The Doctor has a sudden epiphany and sends Martha out looking for a Time Ring, and shuffles through his bag of mementos to find a small cricket ball.  Flashing back to his fifth incarnation, we see the Doctor, Tegan and Turlough at the cricket grounds.  Turlough tries to explain what’s going on, but Tegan peevishly reminds him that Australians also play cricket, and that they have a habit of beating the hell out of Britain in so doing.  “I forgot that Australian girls are different from regular ones.”  The game is interrupted by a Judoon platoon (though not, in this instance on the moon) who start busting up the place like Robot Nixon, in search of something.  The Doctor tries to interfere, but the Judoon hold Tegan hostage in return for the Eye of Akasha, an artifact of some value to them.  The Doctor plays a little misdirection, sending them away with a cricket ball rather than the bomb that they wanted, and the Tenth Doctor realizes that misdirection is the lesson of these two lives.  He goes after Martha, as the mysterious-might-be-the-Master watches intently.  Some distance away, Martha finds herself facing down a giant spider.  “Think I’m scare of a couple of spiders?  I’ve lived in student housing!”  Heh…  Unfortunately, more spiders head int, and it becomes clear that she’s surrounded… 

Next issue promises the return of the ugliest coat ever known to man, and hopefully Pia Guerra, though this month’s art was hardly inadequate.  For a Whovian, the references are plentiful and entertaining, and it’s nice to see the playfulness of Tom Baker’s era return.  The overall effect of this issue is one of painstaking love for the character and his adventures, and the art (while not capturing the character likenesses as well as Guerra) is still very well done, and gets the hard-to-draw face of David Tennant dead on.  It’s a really good issue of a really well done series, and probably my favorite read of the week.  Doctor Who: The Forgotten #3 earns 4 out of 5 stars.  Since it is Thanksgiving day, I’d also like to thank y’all, the faithful Spoilerites for supporting whatever it is that we do here.  We wouldn’t be having this kind of fun without your support, your aid and abetment, and it’s only because of the readers that we get to act the fool like this on a regular basis.  Domo arigato, Major Spoilerati…  Domo.  (DOMO!)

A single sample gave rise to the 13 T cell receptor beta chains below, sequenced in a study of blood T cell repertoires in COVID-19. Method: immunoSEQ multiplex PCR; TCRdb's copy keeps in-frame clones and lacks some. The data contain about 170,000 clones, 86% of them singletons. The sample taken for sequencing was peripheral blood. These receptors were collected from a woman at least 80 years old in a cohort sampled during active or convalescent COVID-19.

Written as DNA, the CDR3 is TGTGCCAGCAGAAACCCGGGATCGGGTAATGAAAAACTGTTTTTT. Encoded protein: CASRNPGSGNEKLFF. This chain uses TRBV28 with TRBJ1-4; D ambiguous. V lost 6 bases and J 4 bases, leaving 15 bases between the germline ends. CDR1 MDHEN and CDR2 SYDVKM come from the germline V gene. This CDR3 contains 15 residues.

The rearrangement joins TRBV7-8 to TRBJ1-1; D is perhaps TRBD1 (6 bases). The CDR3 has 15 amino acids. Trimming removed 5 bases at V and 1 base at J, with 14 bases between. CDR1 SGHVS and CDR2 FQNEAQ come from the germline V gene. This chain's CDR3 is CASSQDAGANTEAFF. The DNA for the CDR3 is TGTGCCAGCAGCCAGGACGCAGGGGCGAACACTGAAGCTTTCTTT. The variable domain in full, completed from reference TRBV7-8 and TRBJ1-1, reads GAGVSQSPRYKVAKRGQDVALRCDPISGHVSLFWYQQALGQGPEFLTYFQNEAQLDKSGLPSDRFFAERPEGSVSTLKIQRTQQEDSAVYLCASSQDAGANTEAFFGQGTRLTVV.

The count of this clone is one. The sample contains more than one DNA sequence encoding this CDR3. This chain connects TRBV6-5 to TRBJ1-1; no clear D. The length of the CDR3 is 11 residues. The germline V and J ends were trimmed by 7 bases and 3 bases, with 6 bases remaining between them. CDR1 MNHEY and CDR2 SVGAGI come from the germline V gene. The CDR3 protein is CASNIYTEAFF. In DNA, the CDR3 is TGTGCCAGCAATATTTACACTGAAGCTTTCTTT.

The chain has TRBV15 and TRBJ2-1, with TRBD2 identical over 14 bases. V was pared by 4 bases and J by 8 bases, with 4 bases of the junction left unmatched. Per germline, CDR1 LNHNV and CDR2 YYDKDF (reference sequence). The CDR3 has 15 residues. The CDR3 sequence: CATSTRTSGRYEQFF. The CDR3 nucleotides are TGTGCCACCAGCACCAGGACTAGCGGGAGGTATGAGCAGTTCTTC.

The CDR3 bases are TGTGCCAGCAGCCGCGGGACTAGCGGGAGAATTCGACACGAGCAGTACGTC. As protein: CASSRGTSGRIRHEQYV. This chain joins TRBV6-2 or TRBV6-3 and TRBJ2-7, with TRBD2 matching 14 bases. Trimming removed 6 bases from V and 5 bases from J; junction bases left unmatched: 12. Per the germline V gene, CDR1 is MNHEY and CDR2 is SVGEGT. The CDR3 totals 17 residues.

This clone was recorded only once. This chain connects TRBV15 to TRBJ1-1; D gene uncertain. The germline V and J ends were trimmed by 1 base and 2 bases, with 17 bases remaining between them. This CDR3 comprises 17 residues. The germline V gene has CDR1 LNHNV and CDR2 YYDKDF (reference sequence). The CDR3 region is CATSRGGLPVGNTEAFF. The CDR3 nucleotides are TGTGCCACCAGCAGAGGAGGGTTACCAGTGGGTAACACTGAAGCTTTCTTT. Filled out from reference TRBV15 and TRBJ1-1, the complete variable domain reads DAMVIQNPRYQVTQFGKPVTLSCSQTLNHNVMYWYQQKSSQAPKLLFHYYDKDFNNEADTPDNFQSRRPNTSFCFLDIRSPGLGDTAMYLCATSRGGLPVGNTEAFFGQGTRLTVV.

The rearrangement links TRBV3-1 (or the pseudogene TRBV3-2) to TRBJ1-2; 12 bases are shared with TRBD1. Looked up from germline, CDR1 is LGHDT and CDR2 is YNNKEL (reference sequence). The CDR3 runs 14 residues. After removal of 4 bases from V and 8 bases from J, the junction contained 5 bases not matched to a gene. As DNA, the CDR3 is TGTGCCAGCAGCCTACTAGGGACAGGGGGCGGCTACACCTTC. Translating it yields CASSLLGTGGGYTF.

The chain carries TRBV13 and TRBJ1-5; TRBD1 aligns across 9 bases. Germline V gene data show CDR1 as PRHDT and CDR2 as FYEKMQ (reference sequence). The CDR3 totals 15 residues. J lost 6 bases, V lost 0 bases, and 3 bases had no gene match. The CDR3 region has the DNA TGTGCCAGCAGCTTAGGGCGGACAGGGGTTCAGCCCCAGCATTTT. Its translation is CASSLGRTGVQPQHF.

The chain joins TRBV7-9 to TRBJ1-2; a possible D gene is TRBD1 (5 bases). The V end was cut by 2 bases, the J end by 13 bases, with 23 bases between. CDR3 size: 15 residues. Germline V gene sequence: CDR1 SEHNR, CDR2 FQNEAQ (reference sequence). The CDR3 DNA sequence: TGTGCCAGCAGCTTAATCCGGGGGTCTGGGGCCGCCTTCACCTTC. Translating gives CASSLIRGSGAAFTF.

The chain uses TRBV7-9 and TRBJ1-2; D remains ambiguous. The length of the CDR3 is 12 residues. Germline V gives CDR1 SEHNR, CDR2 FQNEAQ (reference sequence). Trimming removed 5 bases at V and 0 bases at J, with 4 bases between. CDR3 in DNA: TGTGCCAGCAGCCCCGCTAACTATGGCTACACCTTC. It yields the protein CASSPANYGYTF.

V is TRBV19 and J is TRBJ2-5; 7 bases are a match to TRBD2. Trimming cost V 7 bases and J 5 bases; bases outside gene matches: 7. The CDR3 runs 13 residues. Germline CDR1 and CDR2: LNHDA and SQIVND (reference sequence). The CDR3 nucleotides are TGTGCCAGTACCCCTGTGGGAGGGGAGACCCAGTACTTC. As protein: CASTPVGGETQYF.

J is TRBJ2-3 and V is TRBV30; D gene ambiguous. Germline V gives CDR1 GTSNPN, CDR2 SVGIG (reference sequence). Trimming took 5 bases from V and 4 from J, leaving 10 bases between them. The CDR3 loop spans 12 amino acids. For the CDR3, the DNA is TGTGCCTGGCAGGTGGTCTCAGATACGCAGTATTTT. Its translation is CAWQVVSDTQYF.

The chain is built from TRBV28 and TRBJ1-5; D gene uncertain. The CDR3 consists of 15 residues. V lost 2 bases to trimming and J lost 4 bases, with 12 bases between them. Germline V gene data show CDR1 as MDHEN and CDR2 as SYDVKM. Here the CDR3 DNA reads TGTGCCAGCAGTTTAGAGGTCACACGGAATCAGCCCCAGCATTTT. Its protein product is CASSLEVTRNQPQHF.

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The Author

Matthew Peterson

Matthew Peterson

Once upon a time, there was a young nerd from the Midwest, who loved Matter-Eater Lad and the McKenzie Brothers... If pop culture were a maze, Matthew would be the Minotaur at its center. Were it a mall, he'd be the Food Court. Were it a parking lot, he’d be the distant Cart Corral where the weird kids gather to smoke, but that’s not important right now... Matthew enjoys body surfing (so long as the bodies are fresh), writing in the third person, and dark-eyed women. Amongst his weaponry are such diverse elements as: Fear! Surprise! Ruthless efficiency! An almost fanatical devotion to pop culture!

And a nice red uniform.